We are often encouraged to refrain from feeding wild animals because they quickly lose their fear of humans and begin to view people as sources of food. The Rhode Island Department of Environmental Management’s newsletter Wild Rhode Island recently made the point that feeding wildlife does more harm than good. And they’re right, of course.

People who feed coyotes, for instance, are helping to increase an already abundant population of the animals and making them behave in unnatural and unpredictable ways, sometimes placing people and pets in harm’s way. The same is true when we leave our trash cans uncovered and accessible to bears, raccoons, skunks and other mammals. They can become a serious nuisance.

When these animals find suburbia – and even urban areas – to their liking, they are much more likely to become roadkill or be legally killed as nuisance animals. So feeding wild animals clearly does little to benefit them.

But what about feeding songbirds in our backyard? Why does it appear to be less of a concern when the wildlife we are feeding have wings and feathers rather than fur and four legs? An entire industry has even sprung up to support those, like me, who enjoy attracting and feeding the wild songbirds that live in their neighborhoods.

Some communities around the country have enacted ordinances against feeding birds to discourage them from becoming a nuisance or from attracting pests like rats. But other than prohibiting the feeding of waterfowl for health and safety reasons, Rhode Island hasn’t taken that step.

The appropriateness of bird feeding is a question I’ve pondered quite a bit lately – and not just because I only recently discovered how much I was spending. But I haven’t yet taken down my feeders, and I probably won’t.

An informal survey of several biologists I know raised modest concerns about bird feeding. They noted that songbirds that come to feeders are at greater risk of death from accidentally flying into windows; they can more easily spread diseases when birds congregate at feeders; and bird-eating hawks find feeders an easy place to grab a meal. The biologists also questioned the nutritional value of the food we offer. But not one advised against bird feeding in winter, and all of them maintain bird feeders in their own yards.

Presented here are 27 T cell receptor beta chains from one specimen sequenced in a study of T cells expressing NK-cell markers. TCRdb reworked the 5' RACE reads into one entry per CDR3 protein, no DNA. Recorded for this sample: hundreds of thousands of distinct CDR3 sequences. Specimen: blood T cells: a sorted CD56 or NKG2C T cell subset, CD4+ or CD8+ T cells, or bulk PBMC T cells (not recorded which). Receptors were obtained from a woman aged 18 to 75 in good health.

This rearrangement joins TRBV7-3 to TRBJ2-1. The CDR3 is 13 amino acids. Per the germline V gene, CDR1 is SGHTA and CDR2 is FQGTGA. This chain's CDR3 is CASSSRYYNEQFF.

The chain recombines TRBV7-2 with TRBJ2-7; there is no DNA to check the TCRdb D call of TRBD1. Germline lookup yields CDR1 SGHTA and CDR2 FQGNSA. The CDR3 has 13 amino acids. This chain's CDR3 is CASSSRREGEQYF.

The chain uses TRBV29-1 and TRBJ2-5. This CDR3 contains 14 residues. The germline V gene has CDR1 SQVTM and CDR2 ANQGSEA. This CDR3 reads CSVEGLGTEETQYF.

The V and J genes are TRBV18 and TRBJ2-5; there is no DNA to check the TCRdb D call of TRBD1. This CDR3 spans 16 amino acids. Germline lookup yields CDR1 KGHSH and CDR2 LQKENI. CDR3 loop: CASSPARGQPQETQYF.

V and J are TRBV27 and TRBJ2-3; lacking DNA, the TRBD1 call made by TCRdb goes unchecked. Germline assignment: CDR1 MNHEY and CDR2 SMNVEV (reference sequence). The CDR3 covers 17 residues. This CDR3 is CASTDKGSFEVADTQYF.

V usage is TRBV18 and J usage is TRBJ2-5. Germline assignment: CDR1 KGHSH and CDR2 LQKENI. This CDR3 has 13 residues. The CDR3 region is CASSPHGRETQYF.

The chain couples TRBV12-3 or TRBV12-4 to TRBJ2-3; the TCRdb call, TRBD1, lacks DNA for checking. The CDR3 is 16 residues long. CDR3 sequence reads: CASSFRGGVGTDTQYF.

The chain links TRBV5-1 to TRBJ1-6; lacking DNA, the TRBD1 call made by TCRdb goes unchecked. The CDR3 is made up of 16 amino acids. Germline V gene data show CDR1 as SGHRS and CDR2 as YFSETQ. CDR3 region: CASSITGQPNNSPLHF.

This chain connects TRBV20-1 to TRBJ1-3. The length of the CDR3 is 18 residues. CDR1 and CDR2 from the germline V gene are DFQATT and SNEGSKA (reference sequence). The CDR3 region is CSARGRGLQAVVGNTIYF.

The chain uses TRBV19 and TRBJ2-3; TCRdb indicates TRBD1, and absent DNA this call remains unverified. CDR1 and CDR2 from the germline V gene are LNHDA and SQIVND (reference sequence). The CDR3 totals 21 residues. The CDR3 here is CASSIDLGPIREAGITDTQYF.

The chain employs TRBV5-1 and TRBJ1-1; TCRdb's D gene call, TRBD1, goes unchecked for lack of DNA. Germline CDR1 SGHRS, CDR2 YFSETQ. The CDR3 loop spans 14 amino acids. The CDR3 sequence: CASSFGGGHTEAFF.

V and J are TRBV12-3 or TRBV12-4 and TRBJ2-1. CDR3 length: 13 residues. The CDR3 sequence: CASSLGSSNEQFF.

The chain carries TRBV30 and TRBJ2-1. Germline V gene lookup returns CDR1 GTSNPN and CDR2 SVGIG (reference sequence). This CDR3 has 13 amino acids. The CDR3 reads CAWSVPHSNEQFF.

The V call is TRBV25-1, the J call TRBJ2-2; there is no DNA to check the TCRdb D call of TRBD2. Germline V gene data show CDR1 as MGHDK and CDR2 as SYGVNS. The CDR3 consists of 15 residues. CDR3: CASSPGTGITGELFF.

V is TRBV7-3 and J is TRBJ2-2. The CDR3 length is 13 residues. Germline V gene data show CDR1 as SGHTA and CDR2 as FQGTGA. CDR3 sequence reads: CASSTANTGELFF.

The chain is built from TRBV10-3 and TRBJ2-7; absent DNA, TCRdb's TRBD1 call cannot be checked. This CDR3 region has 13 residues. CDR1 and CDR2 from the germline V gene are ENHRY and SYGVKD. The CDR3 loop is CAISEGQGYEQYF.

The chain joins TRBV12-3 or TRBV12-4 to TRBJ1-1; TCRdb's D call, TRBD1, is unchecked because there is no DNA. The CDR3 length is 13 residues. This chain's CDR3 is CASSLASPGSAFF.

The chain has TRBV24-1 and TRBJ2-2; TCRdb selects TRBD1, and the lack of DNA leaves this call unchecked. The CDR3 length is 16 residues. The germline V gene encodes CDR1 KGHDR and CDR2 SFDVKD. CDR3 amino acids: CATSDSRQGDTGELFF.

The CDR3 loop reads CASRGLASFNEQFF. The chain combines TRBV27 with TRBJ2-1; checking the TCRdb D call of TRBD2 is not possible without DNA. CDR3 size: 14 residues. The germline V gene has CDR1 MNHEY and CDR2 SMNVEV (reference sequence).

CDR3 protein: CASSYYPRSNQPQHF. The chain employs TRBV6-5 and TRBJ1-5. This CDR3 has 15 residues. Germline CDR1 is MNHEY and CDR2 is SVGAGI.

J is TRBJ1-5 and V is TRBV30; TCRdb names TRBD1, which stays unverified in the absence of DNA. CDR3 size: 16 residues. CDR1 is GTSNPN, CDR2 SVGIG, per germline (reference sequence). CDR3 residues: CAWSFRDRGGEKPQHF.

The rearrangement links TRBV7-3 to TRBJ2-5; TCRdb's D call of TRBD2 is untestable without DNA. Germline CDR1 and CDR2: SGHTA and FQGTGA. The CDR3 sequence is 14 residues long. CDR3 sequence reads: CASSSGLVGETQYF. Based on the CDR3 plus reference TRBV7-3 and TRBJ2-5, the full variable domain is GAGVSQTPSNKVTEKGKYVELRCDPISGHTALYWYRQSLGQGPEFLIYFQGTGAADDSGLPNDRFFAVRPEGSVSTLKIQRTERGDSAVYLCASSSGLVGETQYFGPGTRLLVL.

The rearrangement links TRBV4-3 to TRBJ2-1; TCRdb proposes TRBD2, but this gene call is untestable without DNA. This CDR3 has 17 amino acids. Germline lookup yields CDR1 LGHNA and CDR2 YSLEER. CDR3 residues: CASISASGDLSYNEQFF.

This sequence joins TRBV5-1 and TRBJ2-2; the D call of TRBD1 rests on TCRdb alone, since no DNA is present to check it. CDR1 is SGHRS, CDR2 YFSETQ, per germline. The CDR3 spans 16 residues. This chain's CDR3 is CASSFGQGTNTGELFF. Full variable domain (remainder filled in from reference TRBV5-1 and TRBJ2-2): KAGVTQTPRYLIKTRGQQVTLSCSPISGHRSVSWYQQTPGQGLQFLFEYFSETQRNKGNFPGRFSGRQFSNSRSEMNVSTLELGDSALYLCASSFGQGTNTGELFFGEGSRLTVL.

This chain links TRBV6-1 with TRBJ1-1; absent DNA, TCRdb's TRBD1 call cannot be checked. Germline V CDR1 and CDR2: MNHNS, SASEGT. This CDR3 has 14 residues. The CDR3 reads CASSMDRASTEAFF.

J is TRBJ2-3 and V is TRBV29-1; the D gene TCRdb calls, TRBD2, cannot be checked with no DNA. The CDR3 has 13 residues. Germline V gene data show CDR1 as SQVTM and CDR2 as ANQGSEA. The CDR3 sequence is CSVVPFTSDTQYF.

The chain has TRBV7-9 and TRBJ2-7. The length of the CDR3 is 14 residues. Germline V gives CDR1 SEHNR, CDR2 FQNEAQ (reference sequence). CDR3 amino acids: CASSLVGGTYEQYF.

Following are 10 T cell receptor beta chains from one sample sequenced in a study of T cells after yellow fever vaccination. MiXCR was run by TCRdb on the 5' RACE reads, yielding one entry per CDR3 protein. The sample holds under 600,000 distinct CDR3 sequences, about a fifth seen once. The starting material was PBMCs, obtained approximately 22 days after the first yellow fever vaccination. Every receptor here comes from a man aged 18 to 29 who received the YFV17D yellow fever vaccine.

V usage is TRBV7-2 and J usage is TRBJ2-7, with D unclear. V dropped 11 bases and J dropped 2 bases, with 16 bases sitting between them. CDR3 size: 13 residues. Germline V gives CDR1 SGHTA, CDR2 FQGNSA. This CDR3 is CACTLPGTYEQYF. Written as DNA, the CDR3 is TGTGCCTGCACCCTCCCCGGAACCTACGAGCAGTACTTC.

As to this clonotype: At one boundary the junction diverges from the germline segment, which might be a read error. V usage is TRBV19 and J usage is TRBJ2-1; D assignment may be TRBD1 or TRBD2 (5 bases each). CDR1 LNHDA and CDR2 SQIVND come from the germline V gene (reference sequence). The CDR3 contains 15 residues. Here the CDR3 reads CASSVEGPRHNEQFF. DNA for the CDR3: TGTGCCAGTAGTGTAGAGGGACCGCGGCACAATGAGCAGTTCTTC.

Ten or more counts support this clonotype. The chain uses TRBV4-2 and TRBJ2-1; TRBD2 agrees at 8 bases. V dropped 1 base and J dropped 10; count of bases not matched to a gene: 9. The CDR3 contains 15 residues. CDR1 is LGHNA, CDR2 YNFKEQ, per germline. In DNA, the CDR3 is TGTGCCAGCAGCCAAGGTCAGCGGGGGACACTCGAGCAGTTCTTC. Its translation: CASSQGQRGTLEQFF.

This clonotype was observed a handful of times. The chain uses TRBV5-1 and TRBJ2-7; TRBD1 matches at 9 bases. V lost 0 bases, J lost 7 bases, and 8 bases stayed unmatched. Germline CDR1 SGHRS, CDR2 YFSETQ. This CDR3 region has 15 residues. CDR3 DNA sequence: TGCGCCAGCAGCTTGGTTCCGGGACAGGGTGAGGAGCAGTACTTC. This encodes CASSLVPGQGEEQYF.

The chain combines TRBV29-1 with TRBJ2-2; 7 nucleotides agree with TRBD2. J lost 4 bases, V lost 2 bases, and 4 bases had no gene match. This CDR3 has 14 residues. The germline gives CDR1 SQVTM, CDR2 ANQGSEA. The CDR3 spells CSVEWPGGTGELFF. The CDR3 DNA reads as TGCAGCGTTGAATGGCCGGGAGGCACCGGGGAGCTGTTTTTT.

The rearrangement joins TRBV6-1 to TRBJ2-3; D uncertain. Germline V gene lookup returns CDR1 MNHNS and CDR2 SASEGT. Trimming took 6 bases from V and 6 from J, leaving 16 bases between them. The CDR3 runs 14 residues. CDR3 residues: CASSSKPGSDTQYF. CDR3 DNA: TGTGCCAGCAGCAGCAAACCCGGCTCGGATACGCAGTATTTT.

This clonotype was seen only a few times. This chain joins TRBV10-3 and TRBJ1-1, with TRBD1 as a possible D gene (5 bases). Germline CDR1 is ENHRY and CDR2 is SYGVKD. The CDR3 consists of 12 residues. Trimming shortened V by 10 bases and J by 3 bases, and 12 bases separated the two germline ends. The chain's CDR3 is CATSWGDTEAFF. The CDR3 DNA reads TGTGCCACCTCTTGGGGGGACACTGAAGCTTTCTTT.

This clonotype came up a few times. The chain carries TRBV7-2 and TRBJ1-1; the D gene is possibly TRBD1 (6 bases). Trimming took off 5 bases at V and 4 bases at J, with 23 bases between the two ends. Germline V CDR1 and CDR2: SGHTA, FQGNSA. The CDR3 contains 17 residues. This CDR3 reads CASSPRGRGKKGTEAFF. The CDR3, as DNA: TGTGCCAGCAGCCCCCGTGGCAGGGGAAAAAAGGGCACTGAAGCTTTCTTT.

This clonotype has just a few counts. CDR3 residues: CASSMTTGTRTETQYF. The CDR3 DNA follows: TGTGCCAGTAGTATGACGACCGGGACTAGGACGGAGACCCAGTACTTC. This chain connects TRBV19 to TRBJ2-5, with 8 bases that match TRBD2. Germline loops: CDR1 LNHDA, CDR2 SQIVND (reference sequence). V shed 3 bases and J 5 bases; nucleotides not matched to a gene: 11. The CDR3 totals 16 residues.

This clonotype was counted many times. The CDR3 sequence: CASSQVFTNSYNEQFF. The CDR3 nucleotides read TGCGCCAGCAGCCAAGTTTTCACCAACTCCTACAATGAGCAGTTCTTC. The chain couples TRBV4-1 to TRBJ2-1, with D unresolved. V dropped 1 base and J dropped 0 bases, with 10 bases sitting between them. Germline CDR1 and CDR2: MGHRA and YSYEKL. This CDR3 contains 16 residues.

A recent analysis of the issue by Cornell University’s Lab of Ornithology found clear benefits to feeding birds. Based on 30 years of data from its Project FeederWatch citizen science program, researchers found that almost all of the regular feeder visitors, like cardinals, chickadees and downy woodpeckers, are quite common and their populations are healthy. If feeding them were harmful, the opposite would likely be true.

Unfortunately, those bird species that are in most need of conservation action are species that seldom, if ever, come to bird feeders – mostly insect-eating birds that migrate to the tropics in winter. So while feeding them may not be harming your backyard birds, it also isn’t helping those that need it most.

But that’s not a reason to avoid feeding songbirds. Maintaining bird feeders is one of the easiest ways to remain connected to the natural world. And those who feed birds often become interested in other wildlife and environmental issues, which ultimately leads to more support for conservation programs. That’s exactly how I got started writing about wildlife.

So grab a bag of sunflower seed and share it with your backyard birds this winter. Although they don’t really need the supplemental food to survive, they’ll probably appreciate the free buffet.

Naturalist Todd McLeish has been writing about wildlife and the environment for more than 25 years. His latest book is “Narwhals: Arctic Whales in a Melting World.”

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